North Carolina Governor seeks to halt GOP’s favored policies as legislature resumes

The North Carolina General Assembly returned Wednesday for its budget-adjustment Session, receiving a spending plan from Democratic Gov. Roy Cooper that seeks to halt Republicans’ premier policies in recent years on taxes and school choice — proposals that GOP lawmakers are likely to ignore.

Barred by term limits from running for reelection, Cooper offered his last budget recommendation as Governor before the House and Senate gaveled in their daily floor meetings at midday, the first time most legislators were together in Raleigh since October. That was when the GOP wrapped up a landmark session that restricted abortion, expanded gun rights and Medicaid and eliminated income limits on families who can receive scholarships for K-12 children to attend private schools.

Cooper’s budget would spend $3.6 billion more for the fiscal year starting July 1 than the $30.9 billion already slated for the two-year state budget enacted last fall. A new revenue forecast estimates that an additional $1.4 billion will be at the state government’s disposal through mid-2025 than what was anticipated, giving elected officials funds to address other needs.

The Governor’s budget seeks to halt the upcoming sharp expansion of the Opportunity Scholarship Program. Cooper said Republicans were “trying to choke the life out of public schools” through the program and tax policies, “then accuse them of failing while they gasp for breath.”

Cooper also wants to keep the highest wage-earners from benefitting fully from upcoming individual tax cuts by forcing them to keep paying the current 4.5% rate on income above $200,000 for married couples filing jointly, for example. And he wants the corporate income tax to stay at 2.5%, instead of falling to 2.3% next year and reaching zero in 2030.

Republicans “can choose desperately needed investments to educate our children and our workforce, along with tax cuts for the middle class and small businesses,” Cooper said. “Or they can choose tax giveaways for corporations and the wealthy, and keep robbing taxpayer money from public schools to fund private-school vouchers. That’s the billion-dollar choice.”

The proposal now heads to lawmakers who will develop their own budget-adjustment bill, likely first the House and then the Senate. The two chambers then will work out a compromise to present to Cooper.

With Republicans holding narrow veto-proof majorities in both chambers, they can override Cooper if they stay united. So there’s less incentive to work with the Governor.

GOP leaders have said they plan no significant changes to their already-enacted tax reduction plans, which they attribute to helping create a strong economy.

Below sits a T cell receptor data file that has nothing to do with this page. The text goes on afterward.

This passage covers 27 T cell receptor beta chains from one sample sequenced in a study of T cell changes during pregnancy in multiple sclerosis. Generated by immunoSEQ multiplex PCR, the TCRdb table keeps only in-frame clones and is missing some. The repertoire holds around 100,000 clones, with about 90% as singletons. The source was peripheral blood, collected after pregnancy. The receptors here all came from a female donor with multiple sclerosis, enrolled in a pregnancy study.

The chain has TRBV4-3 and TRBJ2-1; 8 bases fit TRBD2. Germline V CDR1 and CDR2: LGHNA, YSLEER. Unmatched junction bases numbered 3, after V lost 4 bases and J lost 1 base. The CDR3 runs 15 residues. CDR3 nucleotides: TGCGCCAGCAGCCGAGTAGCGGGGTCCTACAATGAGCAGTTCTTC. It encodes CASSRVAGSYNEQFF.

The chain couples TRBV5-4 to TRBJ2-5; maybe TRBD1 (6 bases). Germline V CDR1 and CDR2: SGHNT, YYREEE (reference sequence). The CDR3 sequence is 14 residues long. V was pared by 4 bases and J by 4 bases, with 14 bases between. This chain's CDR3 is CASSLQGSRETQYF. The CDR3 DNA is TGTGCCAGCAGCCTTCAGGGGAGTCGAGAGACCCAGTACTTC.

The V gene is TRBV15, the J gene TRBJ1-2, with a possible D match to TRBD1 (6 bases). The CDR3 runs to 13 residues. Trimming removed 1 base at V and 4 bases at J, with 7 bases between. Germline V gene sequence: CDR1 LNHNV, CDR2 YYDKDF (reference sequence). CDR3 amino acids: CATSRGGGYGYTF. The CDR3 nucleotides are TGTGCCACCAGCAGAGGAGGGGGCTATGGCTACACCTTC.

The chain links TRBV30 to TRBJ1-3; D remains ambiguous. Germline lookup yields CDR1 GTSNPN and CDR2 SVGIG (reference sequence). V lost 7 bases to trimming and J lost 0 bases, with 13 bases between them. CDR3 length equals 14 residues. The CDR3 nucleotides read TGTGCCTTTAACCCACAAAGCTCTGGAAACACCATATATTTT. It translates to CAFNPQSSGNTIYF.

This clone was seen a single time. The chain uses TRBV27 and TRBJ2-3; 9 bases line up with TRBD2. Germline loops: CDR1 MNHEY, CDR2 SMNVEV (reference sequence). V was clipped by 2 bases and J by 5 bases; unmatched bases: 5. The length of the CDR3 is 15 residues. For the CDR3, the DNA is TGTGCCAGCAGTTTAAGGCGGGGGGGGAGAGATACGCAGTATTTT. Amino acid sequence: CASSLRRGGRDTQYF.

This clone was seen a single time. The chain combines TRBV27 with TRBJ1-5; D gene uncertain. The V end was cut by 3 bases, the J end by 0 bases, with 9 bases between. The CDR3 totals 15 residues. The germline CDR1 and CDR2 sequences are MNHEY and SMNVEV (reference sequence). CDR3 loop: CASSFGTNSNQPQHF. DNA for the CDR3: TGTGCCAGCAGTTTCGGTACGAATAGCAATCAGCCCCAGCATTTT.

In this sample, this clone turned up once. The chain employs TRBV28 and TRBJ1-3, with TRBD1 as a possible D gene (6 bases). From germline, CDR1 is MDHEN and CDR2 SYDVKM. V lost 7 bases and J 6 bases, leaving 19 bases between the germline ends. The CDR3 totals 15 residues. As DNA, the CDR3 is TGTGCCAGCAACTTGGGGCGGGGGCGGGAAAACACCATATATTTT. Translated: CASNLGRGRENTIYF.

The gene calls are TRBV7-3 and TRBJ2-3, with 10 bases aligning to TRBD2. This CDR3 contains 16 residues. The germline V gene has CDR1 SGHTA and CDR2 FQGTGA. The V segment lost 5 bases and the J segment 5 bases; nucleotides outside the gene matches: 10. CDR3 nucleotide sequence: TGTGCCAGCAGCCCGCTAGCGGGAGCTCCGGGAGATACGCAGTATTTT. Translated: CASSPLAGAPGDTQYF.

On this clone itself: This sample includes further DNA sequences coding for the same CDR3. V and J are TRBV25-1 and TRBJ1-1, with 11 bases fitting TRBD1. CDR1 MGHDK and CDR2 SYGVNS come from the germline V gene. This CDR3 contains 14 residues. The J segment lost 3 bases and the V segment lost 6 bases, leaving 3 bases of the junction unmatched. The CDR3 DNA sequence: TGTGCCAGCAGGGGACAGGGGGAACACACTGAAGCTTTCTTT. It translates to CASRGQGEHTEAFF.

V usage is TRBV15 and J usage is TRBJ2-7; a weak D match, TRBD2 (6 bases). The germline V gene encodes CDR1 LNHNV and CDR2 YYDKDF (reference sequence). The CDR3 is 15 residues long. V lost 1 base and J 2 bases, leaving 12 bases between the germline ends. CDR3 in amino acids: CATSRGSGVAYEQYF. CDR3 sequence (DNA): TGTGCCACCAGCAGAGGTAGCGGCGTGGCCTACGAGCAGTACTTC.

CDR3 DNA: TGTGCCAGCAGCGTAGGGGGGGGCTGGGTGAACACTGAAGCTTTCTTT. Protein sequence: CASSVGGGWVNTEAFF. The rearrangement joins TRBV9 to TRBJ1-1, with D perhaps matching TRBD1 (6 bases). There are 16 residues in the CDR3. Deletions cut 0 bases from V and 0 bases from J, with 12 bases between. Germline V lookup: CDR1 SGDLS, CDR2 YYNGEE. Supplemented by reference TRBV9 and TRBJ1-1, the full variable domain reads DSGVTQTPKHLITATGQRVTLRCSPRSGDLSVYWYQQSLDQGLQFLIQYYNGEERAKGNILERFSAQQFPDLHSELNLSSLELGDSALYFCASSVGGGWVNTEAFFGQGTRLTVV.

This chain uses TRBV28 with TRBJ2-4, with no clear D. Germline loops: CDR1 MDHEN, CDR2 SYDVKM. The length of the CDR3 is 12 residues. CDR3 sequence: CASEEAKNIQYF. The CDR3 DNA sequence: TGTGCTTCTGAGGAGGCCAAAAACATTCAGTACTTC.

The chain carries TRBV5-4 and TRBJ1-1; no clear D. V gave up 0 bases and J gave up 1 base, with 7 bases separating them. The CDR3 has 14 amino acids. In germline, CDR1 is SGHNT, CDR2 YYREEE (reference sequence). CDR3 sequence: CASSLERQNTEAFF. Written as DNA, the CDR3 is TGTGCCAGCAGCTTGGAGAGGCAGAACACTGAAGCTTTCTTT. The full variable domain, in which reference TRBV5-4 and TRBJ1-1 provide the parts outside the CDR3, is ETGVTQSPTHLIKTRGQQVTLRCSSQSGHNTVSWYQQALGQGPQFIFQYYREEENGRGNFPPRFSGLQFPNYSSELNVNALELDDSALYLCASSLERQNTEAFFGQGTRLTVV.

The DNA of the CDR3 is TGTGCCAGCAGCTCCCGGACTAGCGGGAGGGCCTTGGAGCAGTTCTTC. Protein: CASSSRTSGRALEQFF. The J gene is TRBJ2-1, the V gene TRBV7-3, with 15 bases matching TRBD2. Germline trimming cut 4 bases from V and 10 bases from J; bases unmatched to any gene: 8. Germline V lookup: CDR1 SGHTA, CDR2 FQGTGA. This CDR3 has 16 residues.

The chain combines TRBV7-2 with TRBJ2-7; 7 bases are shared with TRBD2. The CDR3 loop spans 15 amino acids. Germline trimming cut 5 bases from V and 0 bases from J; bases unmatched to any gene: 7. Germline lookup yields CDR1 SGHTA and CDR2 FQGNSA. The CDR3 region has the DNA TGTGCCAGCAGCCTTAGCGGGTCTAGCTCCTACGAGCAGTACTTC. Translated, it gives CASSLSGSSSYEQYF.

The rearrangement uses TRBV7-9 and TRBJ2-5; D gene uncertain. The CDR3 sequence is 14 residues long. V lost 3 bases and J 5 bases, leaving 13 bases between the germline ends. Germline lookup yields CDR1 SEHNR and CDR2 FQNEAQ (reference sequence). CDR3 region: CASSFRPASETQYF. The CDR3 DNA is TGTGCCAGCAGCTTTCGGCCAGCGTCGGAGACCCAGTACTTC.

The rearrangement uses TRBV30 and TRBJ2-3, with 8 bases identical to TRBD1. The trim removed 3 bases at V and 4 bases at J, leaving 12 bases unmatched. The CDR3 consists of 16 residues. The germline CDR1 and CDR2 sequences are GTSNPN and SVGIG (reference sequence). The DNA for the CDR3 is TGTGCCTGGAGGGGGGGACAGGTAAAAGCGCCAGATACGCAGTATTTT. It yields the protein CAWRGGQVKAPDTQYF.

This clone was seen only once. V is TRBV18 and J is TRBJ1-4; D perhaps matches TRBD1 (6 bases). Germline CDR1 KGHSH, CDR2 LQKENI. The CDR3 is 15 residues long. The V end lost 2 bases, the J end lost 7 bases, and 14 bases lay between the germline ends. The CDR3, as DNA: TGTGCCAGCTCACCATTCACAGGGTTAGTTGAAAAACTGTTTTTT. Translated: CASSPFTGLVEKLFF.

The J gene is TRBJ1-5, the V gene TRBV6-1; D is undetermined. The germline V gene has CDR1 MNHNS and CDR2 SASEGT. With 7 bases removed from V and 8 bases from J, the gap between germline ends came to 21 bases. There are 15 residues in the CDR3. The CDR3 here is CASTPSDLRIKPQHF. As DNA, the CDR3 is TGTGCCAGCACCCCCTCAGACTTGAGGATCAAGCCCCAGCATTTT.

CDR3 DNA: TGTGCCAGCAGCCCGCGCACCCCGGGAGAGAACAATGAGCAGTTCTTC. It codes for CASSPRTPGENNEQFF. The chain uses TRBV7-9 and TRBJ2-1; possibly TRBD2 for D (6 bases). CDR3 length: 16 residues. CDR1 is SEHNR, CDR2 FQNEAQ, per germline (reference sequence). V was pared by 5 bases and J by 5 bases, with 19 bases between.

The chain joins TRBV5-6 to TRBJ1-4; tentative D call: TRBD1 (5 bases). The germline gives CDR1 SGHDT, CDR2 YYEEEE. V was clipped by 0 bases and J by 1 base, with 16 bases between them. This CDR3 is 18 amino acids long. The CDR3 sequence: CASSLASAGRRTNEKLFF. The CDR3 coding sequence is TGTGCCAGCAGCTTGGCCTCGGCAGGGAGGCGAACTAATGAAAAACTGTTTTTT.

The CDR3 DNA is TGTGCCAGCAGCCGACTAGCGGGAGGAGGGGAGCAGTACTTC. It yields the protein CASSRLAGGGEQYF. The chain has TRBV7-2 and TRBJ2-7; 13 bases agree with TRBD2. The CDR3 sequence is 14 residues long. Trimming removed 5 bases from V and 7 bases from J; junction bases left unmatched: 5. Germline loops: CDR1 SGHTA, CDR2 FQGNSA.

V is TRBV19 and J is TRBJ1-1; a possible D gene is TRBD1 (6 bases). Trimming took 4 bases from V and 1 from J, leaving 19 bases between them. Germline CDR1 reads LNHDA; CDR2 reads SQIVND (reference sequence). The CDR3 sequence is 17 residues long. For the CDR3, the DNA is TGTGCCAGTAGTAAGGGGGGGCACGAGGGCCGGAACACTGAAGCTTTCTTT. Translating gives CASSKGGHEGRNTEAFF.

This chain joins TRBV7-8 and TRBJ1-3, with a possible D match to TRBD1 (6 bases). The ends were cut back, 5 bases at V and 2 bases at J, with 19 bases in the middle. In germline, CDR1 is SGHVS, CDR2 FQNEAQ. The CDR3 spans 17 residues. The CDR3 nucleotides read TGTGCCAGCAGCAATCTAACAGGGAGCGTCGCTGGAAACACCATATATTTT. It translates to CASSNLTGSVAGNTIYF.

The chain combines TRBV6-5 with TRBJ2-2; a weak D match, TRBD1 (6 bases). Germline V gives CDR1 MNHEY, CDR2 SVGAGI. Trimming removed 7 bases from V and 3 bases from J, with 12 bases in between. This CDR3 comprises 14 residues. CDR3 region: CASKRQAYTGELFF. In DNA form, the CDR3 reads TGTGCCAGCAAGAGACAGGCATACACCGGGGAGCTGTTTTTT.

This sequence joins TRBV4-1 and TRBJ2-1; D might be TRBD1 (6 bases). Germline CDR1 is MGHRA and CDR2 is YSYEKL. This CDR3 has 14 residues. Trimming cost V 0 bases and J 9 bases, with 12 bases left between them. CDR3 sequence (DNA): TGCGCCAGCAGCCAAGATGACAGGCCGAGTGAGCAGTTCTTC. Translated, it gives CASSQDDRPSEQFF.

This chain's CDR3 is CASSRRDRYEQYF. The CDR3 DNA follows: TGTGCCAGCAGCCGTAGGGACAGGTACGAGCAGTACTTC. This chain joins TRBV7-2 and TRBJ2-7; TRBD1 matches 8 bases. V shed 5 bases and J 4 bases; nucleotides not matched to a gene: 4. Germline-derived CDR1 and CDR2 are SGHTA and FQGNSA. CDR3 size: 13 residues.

Republicans also sound ready to locate more money for Opportunity Scholarships so that more qualified applicants this fall can receive funds that they say are helping more students succeed. A massive increase in applications means the program could need another $300 million, House Speaker Tim Moore has said.

Otherwise, Senate leader Phil Berger, a Rockingham County Republican, said Wednesday that he expected to consider budget adjustments that account for inflation and population growth. Cooper’s proposal is nearly 12% higher than what the second-year of the enacted budget envisions.

Cooper’s plan “is always to spend more, tax more,” Berger told reporters. “I can just tell you that we do not intend to go down that path.”

The tax and vouchers changes would also help retain more revenues to help with K-12, preschool and child care needs, Cooper said. His proposal would raise teacher pay on average by 8.5% with $1,500 bonuses, compared with 2.8% average raises under the current budget. And he wants to spend $650 million in part to help child care centers threatened by closure with an upcoming loss of federal COVID-19 dollars and raise the state’s portion to pay for government-funded pre-K.

Still, Berger and Rep. Jason Saine, a senior budget-writer, said they anticipate that some of Cooper’s spending proposals will get support from Republicans.

“I think there’s always room to meet somewhere in the middle,” said Saine, a Lincoln County Republican. “We’re certainly going to work hard to try to get something that that everyone can agree on and then get out of town.” Lawmakers are looking to adjourn in the early summer ahead of fall elections when all 170 General Assembly seats are on the ballot.

Other nonbudget legislation likely to advance during the Session includes a House bill that would force sheriffs to assist federal agents in picking up jail inmates they believe are in the country illegally. The Senate also wants the House to consider its measure legalizing and regulating medical marijuana.


Republished with permission from The Associated Press.

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